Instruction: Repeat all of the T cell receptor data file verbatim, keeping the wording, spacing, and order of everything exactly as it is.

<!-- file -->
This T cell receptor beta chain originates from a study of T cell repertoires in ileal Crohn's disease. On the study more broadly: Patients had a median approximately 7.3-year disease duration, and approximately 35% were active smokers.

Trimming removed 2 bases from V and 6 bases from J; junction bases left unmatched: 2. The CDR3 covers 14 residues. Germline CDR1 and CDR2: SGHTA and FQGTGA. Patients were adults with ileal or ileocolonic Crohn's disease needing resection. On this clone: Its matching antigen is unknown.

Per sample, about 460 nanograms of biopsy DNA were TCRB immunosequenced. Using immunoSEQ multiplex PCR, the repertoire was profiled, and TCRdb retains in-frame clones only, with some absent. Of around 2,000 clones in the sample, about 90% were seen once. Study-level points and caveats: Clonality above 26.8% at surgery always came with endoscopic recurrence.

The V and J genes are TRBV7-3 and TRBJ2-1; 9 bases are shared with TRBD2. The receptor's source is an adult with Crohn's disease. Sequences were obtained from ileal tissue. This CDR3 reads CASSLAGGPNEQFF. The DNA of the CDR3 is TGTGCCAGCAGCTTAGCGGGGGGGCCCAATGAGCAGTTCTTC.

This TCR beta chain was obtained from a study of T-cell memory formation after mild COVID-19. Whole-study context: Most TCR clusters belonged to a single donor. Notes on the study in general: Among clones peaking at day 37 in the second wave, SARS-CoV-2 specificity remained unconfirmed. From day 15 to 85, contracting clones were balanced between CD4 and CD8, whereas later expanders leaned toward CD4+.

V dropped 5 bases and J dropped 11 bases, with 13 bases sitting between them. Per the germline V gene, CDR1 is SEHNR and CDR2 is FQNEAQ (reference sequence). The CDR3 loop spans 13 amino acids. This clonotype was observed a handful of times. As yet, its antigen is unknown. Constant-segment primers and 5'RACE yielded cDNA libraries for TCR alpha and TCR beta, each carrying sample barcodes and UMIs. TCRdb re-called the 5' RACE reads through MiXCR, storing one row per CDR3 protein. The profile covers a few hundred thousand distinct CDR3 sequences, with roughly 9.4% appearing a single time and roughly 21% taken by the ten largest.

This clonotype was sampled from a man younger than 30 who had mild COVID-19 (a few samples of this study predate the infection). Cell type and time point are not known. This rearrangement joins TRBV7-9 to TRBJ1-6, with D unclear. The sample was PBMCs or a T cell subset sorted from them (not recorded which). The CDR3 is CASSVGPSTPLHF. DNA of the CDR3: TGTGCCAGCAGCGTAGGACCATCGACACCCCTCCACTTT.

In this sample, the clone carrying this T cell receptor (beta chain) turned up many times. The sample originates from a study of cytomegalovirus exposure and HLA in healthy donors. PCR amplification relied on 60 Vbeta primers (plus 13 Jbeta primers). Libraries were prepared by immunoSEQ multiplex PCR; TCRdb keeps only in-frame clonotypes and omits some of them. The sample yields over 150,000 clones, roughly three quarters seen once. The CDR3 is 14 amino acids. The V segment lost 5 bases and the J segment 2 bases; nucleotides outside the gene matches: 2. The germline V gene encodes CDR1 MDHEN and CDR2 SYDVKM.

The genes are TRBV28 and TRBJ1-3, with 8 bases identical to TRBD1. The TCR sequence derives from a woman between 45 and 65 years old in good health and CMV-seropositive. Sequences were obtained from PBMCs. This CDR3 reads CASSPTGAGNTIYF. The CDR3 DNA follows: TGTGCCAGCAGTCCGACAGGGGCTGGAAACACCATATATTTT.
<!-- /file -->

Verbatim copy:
This T cell receptor beta chain originates from a study of T cell repertoires in ileal Crohn's disease. On the study more broadly: Patients had a median approximately 7.3-year disease duration, and approximately 35% were active smokers.

Trimming removed 2 bases from V and 6 bases from J; junction bases left unmatched: 2. The CDR3 covers 14 residues. Germline CDR1 and CDR2: SGHTA and FQGTGA. Patients were adults with ileal or ileocolonic Crohn's disease needing resection. On this clone: Its matching antigen is unknown.

Per sample, about 460 nanograms of biopsy DNA were TCRB immunosequenced. Using immunoSEQ multiplex PCR, the repertoire was profiled, and TCRdb retains in-frame clones only, with some absent. Of around 2,000 clones in the sample, about 90% were seen once. Study-level points and caveats: Clonality above 26.8% at surgery always came with endoscopic recurrence.

The V and J genes are TRBV7-3 and TRBJ2-1; 9 bases are shared with TRBD2. The receptor's source is an adult with Crohn's disease. Sequences were obtained from ileal tissue. This CDR3 reads CASSLAGGPNEQFF. The DNA of the CDR3 is TGTGCCAGCAGCTTAGCGGGGGGGCCCAATGAGCAGTTCTTC.

This TCR beta chain was obtained from a study of T-cell memory formation after mild COVID-19. Whole-study context: Most TCR clusters belonged to a single donor. Notes on the study in general: Among clones peaking at day 37 in the second wave, SARS-CoV-2 specificity remained unconfirmed. From day 15 to 85, contracting clones were balanced between CD4 and CD8, whereas later expanders leaned toward CD4+.

V dropped 5 bases and J dropped 11 bases, with 13 bases sitting between them. Per the germline V gene, CDR1 is SEHNR and CDR2 is FQNEAQ (reference sequence). The CDR3 loop spans 13 amino acids. This clonotype was observed a handful of times. As yet, its antigen is unknown. Constant-segment primers and 5'RACE yielded cDNA libraries for TCR alpha and TCR beta, each carrying sample barcodes and UMIs. TCRdb re-called the 5' RACE reads through MiXCR, storing one row per CDR3 protein. The profile covers a few hundred thousand distinct CDR3 sequences, with roughly 9.4% appearing a single time and roughly 21% taken by the ten largest.

This clonotype was sampled from a man younger than 30 who had mild COVID-19 (a few samples of this study predate the infection). Cell type and time point are not known. This rearrangement joins TRBV7-9 to TRBJ1-6, with D unclear. The sample was PBMCs or a T cell subset sorted from them (not recorded which). The CDR3 is CASSVGPSTPLHF. DNA of the CDR3: TGTGCCAGCAGCGTAGGACCATCGACACCCCTCCACTTT.

In this sample, the clone carrying this T cell receptor (beta chain) turned up many times. The sample originates from a study of cytomegalovirus exposure and HLA in healthy donors. PCR amplification relied on 60 Vbeta primers (plus 13 Jbeta primers). Libraries were prepared by immunoSEQ multiplex PCR; TCRdb keeps only in-frame clonotypes and omits some of them. The sample yields over 150,000 clones, roughly three quarters seen once. The CDR3 is 14 amino acids. The V segment lost 5 bases and the J segment 2 bases; nucleotides outside the gene matches: 2. The germline V gene encodes CDR1 MDHEN and CDR2 SYDVKM.

The genes are TRBV28 and TRBJ1-3, with 8 bases identical to TRBD1. The TCR sequence derives from a woman between 45 and 65 years old in good health and CMV-seropositive. Sequences were obtained from PBMCs. This CDR3 reads CASSPTGAGNTIYF. The CDR3 DNA follows: TGTGCCAGCAGTCCGACAGGGGCTGGAAACACCATATATTTT.